Volume 37, Issue 1 (January 1992)
Poisoning from Oral Ingestion of Carbofuran (Furadan 4F), a Cholinesterase-Inhibiting Carbamate Insecticide, and Its Effects on Cholinesterase Activity in Various Biological Fluids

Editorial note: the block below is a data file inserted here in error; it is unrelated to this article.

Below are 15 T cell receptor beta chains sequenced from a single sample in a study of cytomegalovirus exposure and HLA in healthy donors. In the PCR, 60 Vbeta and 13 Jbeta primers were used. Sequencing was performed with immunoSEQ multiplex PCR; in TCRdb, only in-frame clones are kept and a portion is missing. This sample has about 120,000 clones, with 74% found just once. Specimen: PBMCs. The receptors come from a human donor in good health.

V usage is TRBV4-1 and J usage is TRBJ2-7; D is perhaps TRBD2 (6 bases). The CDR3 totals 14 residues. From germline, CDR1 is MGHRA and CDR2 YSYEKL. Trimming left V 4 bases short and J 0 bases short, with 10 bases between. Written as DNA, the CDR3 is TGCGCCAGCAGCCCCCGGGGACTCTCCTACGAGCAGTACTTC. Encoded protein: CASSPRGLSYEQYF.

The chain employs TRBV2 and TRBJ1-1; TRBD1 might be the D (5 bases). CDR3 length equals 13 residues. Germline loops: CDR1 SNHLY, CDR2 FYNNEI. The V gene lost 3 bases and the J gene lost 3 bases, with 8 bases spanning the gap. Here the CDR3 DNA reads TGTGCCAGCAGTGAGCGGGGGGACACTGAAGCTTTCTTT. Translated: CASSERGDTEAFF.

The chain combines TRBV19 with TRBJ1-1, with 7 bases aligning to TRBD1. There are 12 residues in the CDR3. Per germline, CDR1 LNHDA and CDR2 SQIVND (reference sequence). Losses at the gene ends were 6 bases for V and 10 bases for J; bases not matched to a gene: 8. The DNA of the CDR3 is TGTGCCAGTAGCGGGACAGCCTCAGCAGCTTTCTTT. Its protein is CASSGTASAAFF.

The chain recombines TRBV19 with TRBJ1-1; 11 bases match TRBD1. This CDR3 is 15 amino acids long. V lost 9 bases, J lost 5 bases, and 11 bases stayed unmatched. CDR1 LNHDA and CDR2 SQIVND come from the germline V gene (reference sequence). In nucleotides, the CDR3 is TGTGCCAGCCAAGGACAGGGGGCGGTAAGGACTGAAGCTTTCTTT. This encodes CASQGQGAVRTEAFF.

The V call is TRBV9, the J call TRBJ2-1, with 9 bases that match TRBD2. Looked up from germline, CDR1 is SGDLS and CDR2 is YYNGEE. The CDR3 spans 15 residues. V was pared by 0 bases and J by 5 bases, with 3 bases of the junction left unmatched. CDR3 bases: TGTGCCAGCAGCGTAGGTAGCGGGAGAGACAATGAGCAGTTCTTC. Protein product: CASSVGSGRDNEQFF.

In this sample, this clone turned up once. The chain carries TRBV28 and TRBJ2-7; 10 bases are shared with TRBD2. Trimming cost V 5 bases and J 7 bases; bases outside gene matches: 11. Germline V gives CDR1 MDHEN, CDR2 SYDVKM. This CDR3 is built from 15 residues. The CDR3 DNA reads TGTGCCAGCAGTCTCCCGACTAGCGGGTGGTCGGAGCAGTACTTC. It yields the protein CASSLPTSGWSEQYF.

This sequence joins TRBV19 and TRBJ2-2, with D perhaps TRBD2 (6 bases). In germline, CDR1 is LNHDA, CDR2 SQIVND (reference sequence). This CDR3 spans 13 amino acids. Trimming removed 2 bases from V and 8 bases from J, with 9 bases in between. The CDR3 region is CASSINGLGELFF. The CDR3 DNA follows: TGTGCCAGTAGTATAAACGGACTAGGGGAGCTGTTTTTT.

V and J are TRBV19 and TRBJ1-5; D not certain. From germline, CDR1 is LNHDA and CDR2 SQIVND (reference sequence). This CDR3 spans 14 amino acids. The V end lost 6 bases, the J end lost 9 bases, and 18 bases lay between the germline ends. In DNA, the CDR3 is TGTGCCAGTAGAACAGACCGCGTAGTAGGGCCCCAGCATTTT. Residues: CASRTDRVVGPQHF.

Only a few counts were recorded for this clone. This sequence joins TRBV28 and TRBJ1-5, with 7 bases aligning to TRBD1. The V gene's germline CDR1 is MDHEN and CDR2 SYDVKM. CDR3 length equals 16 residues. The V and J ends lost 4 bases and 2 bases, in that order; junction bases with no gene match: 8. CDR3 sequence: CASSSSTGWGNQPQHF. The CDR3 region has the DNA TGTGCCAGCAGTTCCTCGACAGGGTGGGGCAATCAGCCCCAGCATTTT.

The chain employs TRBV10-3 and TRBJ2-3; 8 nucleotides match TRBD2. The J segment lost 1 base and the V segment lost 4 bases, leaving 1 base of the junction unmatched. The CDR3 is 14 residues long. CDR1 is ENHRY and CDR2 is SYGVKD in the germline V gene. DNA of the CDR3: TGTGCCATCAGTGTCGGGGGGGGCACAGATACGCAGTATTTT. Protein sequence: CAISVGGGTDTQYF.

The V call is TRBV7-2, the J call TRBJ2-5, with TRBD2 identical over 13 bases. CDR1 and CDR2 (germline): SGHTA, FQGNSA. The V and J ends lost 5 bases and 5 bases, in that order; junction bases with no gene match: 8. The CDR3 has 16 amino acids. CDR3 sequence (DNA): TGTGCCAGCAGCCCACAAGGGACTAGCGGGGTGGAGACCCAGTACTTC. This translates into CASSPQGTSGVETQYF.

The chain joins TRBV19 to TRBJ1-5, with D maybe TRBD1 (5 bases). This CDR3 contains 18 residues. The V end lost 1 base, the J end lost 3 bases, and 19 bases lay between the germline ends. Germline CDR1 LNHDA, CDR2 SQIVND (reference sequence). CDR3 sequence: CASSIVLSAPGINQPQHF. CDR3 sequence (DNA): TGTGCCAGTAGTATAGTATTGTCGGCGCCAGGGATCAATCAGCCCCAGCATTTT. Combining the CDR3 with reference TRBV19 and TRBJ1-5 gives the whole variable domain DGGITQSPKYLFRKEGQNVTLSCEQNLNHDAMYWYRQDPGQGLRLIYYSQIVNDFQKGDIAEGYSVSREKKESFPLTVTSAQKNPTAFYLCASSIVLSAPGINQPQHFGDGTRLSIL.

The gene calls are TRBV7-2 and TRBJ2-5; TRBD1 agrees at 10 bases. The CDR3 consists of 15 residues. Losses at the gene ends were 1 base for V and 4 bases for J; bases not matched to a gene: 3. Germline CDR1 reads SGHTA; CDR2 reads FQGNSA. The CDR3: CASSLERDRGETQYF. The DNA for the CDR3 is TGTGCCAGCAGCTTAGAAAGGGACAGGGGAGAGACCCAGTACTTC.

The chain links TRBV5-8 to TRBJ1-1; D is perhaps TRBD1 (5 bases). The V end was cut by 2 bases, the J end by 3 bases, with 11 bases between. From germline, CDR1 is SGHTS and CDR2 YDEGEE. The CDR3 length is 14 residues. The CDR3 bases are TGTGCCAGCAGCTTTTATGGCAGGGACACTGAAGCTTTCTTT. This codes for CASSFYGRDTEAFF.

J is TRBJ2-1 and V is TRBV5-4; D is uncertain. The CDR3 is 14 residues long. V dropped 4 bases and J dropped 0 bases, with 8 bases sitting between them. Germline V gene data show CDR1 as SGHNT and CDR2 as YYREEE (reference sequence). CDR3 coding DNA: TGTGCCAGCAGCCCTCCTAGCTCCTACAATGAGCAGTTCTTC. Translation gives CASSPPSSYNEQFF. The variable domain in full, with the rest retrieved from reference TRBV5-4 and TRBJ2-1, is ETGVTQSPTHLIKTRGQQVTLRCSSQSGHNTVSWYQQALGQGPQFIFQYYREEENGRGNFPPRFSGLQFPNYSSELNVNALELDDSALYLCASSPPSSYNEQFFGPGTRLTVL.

A case is presented of a fatal ingestion of Furadan (carbofuran), a cholinesterase-inhibiting carbamate insecticide. A 26-year-old white male was found dead with a partially filled 1-gal (3.8-L) container of Furadan 4F insecticide-nematocide (44.9% carbofuran). The individual had ingested approximately 345 mL of the mixture. Analysis of cholinesterase activity in various biological fluids was performed spectrophotometrically using propionylthiocholine and 5,5'-dithiobis-2-nitrobenzoic acid [Sigma Diagnostics, cholinesterase procedure No. 422 (PTC)] which was measured at 405 nm and 30°C in a Gilford Stasar III Spectrophotometer. The cholinesterase activities were as follows: plasma, 245 units (U)/L (93% inhibition/7% normal activity); serum, 208 U/L (95.3% inhibition/4.7% normal activity); whole blood, 297 U/L (92.8% inhibition/7.2% normal activity); erythrocytes, 58 U/L (99% inhibition/1% normal activity); vitreous humor, 7 U/L; and bile, 148 U/L. Carbofuran was detected in the blood and gastric contents by thin-layer chromatography. No alcohol or other drugs were detected in the blood, urine, or gastric contents. Ingestion of the carbofuran produced acute visceral congestion and pulmonary edema. Death was caused by anoxia due to respiratory paralysis produced by cholinesterase inhibition from Furadan (carbofuran) ingestion.